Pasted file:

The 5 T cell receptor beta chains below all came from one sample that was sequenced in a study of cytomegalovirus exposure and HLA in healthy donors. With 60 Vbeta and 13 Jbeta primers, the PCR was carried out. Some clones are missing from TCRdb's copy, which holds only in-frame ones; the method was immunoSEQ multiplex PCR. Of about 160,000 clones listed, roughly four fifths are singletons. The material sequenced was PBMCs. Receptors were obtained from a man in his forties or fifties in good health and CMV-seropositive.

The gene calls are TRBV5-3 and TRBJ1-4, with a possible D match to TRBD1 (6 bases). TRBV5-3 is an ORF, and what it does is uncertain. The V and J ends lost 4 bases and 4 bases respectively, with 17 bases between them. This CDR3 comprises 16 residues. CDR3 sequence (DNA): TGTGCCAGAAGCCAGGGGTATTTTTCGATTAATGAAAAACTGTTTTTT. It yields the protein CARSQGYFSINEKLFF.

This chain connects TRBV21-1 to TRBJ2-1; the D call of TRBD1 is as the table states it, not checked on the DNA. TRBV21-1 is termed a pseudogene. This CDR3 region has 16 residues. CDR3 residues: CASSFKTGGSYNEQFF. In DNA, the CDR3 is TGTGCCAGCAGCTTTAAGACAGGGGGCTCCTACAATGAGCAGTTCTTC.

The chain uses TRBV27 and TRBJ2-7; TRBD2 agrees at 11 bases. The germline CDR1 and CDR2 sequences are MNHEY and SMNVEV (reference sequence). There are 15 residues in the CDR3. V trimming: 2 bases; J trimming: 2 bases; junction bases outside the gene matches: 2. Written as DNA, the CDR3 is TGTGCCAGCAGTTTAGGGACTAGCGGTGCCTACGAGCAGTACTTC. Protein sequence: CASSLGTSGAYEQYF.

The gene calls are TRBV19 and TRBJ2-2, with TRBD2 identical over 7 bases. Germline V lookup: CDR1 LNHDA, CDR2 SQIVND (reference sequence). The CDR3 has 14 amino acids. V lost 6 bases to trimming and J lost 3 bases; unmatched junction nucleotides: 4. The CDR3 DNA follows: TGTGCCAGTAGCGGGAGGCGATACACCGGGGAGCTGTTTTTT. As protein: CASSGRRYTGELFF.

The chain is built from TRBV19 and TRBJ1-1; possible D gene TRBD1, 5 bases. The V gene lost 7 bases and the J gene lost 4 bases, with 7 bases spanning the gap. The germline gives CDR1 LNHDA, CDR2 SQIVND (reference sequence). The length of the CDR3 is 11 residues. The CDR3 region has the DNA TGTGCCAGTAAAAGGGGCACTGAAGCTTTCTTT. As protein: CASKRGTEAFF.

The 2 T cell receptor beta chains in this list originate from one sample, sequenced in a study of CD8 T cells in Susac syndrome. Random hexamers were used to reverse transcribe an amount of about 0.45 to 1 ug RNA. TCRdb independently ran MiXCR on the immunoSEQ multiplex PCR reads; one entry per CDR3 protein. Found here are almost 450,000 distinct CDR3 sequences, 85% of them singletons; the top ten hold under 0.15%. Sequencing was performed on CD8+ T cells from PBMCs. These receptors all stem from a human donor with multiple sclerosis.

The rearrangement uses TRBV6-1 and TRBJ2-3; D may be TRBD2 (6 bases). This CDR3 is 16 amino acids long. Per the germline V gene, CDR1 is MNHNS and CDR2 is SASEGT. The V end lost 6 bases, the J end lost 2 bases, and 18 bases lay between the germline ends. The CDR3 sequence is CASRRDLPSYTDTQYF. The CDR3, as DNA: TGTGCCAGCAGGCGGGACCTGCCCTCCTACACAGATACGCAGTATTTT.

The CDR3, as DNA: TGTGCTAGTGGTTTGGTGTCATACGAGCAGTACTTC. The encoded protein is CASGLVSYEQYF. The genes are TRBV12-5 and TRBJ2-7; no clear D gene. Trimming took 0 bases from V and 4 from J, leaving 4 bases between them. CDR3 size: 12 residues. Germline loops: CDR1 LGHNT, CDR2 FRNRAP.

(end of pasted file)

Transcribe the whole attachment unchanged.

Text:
The 5 T cell receptor beta chains below all came from one sample that was sequenced in a study of cytomegalovirus exposure and HLA in healthy donors. With 60 Vbeta and 13 Jbeta primers, the PCR was carried out. Some clones are missing from TCRdb's copy, which holds only in-frame ones; the method was immunoSEQ multiplex PCR. Of about 160,000 clones listed, roughly four fifths are singletons. The material sequenced was PBMCs. Receptors were obtained from a man in his forties or fifties in good health and CMV-seropositive.

The gene calls are TRBV5-3 and TRBJ1-4, with a possible D match to TRBD1 (6 bases). TRBV5-3 is an ORF, and what it does is uncertain. The V and J ends lost 4 bases and 4 bases respectively, with 17 bases between them. This CDR3 comprises 16 residues. CDR3 sequence (DNA): TGTGCCAGAAGCCAGGGGTATTTTTCGATTAATGAAAAACTGTTTTTT. It yields the protein CARSQGYFSINEKLFF.

This chain connects TRBV21-1 to TRBJ2-1; the D call of TRBD1 is as the table states it, not checked on the DNA. TRBV21-1 is termed a pseudogene. This CDR3 region has 16 residues. CDR3 residues: CASSFKTGGSYNEQFF. In DNA, the CDR3 is TGTGCCAGCAGCTTTAAGACAGGGGGCTCCTACAATGAGCAGTTCTTC.

The chain uses TRBV27 and TRBJ2-7; TRBD2 agrees at 11 bases. The germline CDR1 and CDR2 sequences are MNHEY and SMNVEV (reference sequence). There are 15 residues in the CDR3. V trimming: 2 bases; J trimming: 2 bases; junction bases outside the gene matches: 2. Written as DNA, the CDR3 is TGTGCCAGCAGTTTAGGGACTAGCGGTGCCTACGAGCAGTACTTC. Protein sequence: CASSLGTSGAYEQYF.

The gene calls are TRBV19 and TRBJ2-2, with TRBD2 identical over 7 bases. Germline V lookup: CDR1 LNHDA, CDR2 SQIVND (reference sequence). The CDR3 has 14 amino acids. V lost 6 bases to trimming and J lost 3 bases; unmatched junction nucleotides: 4. The CDR3 DNA follows: TGTGCCAGTAGCGGGAGGCGATACACCGGGGAGCTGTTTTTT. As protein: CASSGRRYTGELFF.

The chain is built from TRBV19 and TRBJ1-1; possible D gene TRBD1, 5 bases. The V gene lost 7 bases and the J gene lost 4 bases, with 7 bases spanning the gap. The germline gives CDR1 LNHDA, CDR2 SQIVND (reference sequence). The length of the CDR3 is 11 residues. The CDR3 region has the DNA TGTGCCAGTAAAAGGGGCACTGAAGCTTTCTTT. As protein: CASKRGTEAFF.

The 2 T cell receptor beta chains in this list originate from one sample, sequenced in a study of CD8 T cells in Susac syndrome. Random hexamers were used to reverse transcribe an amount of about 0.45 to 1 ug RNA. TCRdb independently ran MiXCR on the immunoSEQ multiplex PCR reads; one entry per CDR3 protein. Found here are almost 450,000 distinct CDR3 sequences, 85% of them singletons; the top ten hold under 0.15%. Sequencing was performed on CD8+ T cells from PBMCs. These receptors all stem from a human donor with multiple sclerosis.

The rearrangement uses TRBV6-1 and TRBJ2-3; D may be TRBD2 (6 bases). This CDR3 is 16 amino acids long. Per the germline V gene, CDR1 is MNHNS and CDR2 is SASEGT. The V end lost 6 bases, the J end lost 2 bases, and 18 bases lay between the germline ends. The CDR3 sequence is CASRRDLPSYTDTQYF. The CDR3, as DNA: TGTGCCAGCAGGCGGGACCTGCCCTCCTACACAGATACGCAGTATTTT.

The CDR3, as DNA: TGTGCTAGTGGTTTGGTGTCATACGAGCAGTACTTC. The encoded protein is CASGLVSYEQYF. The genes are TRBV12-5 and TRBJ2-7; no clear D gene. Trimming took 0 bases from V and 4 from J, leaving 4 bases between them. CDR3 size: 12 residues. Germline loops: CDR1 LGHNT, CDR2 FRNRAP.